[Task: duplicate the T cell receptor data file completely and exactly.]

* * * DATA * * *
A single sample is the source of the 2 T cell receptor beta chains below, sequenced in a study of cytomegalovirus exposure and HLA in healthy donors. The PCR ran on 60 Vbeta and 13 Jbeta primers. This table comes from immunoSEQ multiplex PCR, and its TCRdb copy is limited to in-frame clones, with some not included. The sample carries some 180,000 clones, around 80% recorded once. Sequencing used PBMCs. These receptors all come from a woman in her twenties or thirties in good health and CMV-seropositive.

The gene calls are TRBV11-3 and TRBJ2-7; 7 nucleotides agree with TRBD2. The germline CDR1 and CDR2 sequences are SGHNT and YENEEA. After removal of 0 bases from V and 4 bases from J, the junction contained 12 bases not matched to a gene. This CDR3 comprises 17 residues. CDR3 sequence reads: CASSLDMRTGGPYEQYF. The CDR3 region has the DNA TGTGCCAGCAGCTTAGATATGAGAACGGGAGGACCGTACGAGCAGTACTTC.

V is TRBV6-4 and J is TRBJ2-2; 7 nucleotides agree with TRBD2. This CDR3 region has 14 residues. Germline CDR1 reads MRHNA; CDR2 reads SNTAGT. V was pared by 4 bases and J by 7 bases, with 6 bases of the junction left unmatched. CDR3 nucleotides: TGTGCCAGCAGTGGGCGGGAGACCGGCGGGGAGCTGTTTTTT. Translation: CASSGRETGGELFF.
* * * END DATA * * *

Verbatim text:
A single sample is the source of the 2 T cell receptor beta chains below, sequenced in a study of cytomegalovirus exposure and HLA in healthy donors. The PCR ran on 60 Vbeta and 13 Jbeta primers. This table comes from immunoSEQ multiplex PCR, and its TCRdb copy is limited to in-frame clones, with some not included. The sample carries some 180,000 clones, around 80% recorded once. Sequencing used PBMCs. These receptors all come from a woman in her twenties or thirties in good health and CMV-seropositive.

The gene calls are TRBV11-3 and TRBJ2-7; 7 nucleotides agree with TRBD2. The germline CDR1 and CDR2 sequences are SGHNT and YENEEA. After removal of 0 bases from V and 4 bases from J, the junction contained 12 bases not matched to a gene. This CDR3 comprises 17 residues. CDR3 sequence reads: CASSLDMRTGGPYEQYF. The CDR3 region has the DNA TGTGCCAGCAGCTTAGATATGAGAACGGGAGGACCGTACGAGCAGTACTTC.

V is TRBV6-4 and J is TRBJ2-2; 7 nucleotides agree with TRBD2. This CDR3 region has 14 residues. Germline CDR1 reads MRHNA; CDR2 reads SNTAGT. V was pared by 4 bases and J by 7 bases, with 6 bases of the junction left unmatched. CDR3 nucleotides: TGTGCCAGCAGTGGGCGGGAGACCGGCGGGGAGCTGTTTTTT. Translation: CASSGRETGGELFF.